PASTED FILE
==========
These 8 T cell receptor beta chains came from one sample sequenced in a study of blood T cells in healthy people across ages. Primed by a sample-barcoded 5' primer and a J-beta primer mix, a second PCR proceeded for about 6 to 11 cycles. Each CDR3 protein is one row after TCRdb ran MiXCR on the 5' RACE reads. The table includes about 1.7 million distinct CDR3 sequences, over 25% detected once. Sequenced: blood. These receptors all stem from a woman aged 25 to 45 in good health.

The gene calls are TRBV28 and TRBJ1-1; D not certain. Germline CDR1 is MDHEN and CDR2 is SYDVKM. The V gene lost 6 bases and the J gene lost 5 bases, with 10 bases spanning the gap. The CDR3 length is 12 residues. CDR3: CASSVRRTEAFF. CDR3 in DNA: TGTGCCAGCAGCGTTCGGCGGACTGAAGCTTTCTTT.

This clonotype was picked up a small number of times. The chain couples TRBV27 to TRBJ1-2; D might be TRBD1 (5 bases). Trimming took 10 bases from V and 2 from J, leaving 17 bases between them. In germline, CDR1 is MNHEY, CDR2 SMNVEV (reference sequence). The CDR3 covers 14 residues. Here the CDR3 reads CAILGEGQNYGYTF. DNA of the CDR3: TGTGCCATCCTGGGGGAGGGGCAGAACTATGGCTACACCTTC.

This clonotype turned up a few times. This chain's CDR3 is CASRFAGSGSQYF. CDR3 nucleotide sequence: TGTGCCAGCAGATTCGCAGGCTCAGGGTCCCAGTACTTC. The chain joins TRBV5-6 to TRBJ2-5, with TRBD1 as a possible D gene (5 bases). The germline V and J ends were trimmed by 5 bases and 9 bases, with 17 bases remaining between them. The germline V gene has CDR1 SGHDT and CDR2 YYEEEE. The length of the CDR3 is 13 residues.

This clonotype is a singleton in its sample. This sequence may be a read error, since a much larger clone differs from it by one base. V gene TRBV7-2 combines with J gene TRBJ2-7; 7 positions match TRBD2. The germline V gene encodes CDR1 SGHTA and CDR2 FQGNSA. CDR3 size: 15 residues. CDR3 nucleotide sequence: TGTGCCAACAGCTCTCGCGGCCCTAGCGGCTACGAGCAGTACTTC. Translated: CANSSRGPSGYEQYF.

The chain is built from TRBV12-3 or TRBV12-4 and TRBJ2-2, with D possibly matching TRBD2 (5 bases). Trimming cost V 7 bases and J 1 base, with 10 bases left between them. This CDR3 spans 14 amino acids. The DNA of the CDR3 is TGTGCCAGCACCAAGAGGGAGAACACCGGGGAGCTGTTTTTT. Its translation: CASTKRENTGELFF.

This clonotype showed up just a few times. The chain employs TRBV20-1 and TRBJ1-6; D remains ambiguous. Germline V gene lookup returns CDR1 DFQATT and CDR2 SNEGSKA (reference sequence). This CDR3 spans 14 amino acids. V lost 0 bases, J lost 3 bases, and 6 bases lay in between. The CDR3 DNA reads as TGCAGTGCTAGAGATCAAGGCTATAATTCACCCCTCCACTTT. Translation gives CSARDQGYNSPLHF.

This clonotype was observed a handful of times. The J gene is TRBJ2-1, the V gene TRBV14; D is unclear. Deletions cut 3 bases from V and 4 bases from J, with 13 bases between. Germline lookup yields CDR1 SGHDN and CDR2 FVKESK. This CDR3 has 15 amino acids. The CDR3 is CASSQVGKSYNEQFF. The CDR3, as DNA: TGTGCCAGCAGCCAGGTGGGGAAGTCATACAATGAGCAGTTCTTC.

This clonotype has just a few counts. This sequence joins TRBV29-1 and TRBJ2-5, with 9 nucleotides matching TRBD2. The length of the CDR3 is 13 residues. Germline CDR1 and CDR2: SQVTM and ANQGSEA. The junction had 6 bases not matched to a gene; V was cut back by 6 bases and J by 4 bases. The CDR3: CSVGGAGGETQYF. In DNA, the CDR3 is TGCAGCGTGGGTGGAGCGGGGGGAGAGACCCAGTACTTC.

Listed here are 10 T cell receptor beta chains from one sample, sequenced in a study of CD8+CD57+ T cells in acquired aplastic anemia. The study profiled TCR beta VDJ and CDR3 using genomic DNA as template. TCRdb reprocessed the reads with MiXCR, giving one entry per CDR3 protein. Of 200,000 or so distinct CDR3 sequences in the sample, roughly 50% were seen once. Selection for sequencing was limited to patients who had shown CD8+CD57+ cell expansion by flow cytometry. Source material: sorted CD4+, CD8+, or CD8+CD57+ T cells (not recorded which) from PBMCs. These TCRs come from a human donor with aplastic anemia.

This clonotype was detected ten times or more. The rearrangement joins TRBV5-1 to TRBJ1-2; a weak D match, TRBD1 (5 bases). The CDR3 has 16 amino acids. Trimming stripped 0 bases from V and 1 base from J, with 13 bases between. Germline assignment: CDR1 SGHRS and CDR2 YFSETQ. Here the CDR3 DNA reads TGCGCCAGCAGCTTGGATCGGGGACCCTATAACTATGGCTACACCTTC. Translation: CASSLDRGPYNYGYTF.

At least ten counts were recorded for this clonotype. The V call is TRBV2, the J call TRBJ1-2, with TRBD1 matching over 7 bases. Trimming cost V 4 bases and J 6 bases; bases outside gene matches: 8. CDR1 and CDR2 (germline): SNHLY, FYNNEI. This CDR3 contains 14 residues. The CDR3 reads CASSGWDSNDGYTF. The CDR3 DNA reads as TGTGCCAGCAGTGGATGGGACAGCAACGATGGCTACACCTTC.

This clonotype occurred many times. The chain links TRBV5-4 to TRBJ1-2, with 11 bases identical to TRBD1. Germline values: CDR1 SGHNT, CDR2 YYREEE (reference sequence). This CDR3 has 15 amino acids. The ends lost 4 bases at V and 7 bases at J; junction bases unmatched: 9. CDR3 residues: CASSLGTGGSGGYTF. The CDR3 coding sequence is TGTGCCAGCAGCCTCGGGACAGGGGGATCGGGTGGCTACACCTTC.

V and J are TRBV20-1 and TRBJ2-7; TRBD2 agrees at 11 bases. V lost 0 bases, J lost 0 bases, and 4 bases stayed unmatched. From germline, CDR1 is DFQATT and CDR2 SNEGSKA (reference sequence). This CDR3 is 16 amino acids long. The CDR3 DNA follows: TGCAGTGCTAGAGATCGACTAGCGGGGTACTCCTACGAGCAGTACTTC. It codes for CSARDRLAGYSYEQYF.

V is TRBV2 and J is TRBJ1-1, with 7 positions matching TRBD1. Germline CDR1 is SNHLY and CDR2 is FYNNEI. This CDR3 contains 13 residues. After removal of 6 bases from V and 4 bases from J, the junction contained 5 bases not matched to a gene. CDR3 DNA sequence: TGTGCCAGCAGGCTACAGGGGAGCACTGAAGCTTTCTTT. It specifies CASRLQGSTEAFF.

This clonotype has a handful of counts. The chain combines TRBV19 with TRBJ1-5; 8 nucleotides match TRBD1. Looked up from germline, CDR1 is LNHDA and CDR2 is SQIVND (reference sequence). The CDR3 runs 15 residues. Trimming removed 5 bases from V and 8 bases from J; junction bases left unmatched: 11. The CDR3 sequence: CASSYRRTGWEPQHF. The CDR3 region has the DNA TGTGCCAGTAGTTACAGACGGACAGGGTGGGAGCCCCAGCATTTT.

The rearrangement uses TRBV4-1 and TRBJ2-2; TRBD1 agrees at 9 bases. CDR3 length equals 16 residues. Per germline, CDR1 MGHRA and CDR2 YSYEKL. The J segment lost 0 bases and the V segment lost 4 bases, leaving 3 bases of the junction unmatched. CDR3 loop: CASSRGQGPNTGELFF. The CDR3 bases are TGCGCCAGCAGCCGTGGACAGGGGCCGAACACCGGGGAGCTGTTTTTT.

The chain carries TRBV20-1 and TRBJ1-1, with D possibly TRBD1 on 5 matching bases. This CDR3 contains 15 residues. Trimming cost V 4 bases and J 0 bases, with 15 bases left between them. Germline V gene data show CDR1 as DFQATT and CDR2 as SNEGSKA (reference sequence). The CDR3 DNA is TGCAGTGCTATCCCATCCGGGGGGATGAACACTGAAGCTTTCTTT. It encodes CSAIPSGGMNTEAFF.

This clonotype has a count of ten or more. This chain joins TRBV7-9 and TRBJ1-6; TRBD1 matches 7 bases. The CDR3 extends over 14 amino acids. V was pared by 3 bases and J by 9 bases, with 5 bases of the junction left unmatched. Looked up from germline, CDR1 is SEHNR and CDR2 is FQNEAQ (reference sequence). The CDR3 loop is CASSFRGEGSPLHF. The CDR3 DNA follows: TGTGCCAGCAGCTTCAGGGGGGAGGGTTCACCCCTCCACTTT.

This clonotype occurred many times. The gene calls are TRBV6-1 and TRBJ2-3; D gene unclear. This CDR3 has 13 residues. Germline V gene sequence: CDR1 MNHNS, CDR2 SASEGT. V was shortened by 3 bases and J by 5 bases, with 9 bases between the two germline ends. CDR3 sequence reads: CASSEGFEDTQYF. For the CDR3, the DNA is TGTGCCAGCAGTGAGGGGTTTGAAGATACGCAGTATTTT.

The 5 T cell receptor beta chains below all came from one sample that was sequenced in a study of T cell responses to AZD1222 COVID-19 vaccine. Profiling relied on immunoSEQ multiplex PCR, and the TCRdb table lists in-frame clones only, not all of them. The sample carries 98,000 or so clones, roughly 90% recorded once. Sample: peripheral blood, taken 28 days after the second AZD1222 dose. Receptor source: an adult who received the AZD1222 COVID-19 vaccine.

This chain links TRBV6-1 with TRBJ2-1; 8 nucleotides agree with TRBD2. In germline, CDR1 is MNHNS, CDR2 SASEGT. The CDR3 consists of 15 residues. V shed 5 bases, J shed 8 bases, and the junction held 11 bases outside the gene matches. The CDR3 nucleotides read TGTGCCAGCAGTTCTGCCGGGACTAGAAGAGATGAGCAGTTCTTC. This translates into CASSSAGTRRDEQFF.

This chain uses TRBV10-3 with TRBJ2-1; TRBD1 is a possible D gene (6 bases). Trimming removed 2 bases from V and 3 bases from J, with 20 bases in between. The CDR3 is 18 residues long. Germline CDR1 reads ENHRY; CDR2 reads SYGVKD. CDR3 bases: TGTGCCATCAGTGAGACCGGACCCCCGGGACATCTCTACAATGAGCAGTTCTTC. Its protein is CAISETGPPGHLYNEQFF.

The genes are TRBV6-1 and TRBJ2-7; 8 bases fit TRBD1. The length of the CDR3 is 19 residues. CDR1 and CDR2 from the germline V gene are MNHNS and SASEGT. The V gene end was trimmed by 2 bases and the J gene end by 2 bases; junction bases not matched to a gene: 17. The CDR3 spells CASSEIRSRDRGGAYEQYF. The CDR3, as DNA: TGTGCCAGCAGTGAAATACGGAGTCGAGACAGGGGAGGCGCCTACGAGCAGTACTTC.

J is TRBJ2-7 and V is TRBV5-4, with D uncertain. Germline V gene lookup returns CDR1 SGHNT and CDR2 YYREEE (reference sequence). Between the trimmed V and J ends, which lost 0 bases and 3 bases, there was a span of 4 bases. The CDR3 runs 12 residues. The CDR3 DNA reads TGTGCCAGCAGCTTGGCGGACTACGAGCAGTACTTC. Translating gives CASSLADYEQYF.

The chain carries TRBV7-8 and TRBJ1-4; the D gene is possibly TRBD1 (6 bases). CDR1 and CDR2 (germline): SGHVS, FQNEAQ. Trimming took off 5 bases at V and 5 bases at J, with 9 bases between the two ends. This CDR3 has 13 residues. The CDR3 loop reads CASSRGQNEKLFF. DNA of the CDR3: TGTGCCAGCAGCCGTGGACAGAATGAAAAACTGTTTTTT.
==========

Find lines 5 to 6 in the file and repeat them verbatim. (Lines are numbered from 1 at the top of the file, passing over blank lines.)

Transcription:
This clonotype is a singleton in its sample. This sequence may be a read error, since a much larger clone differs from it by one base. V gene TRBV7-2 combines with J gene TRBJ2-7; 7 positions match TRBD2. The germline V gene encodes CDR1 SGHTA and CDR2 FQGNSA. CDR3 size: 15 residues. CDR3 nucleotide sequence: TGTGCCAACAGCTCTCGCGGCCCTAGCGGCTACGAGCAGTACTTC. Translated: CANSSRGPSGYEQYF.

The chain is built from TRBV12-3 or TRBV12-4 and TRBJ2-2, with D possibly matching TRBD2 (5 bases). Trimming cost V 7 bases and J 1 base, with 10 bases left between them. This CDR3 spans 14 amino acids. The DNA of the CDR3 is TGTGCCAGCACCAAGAGGGAGAACACCGGGGAGCTGTTTTTT. Its translation: CASTKRENTGELFF.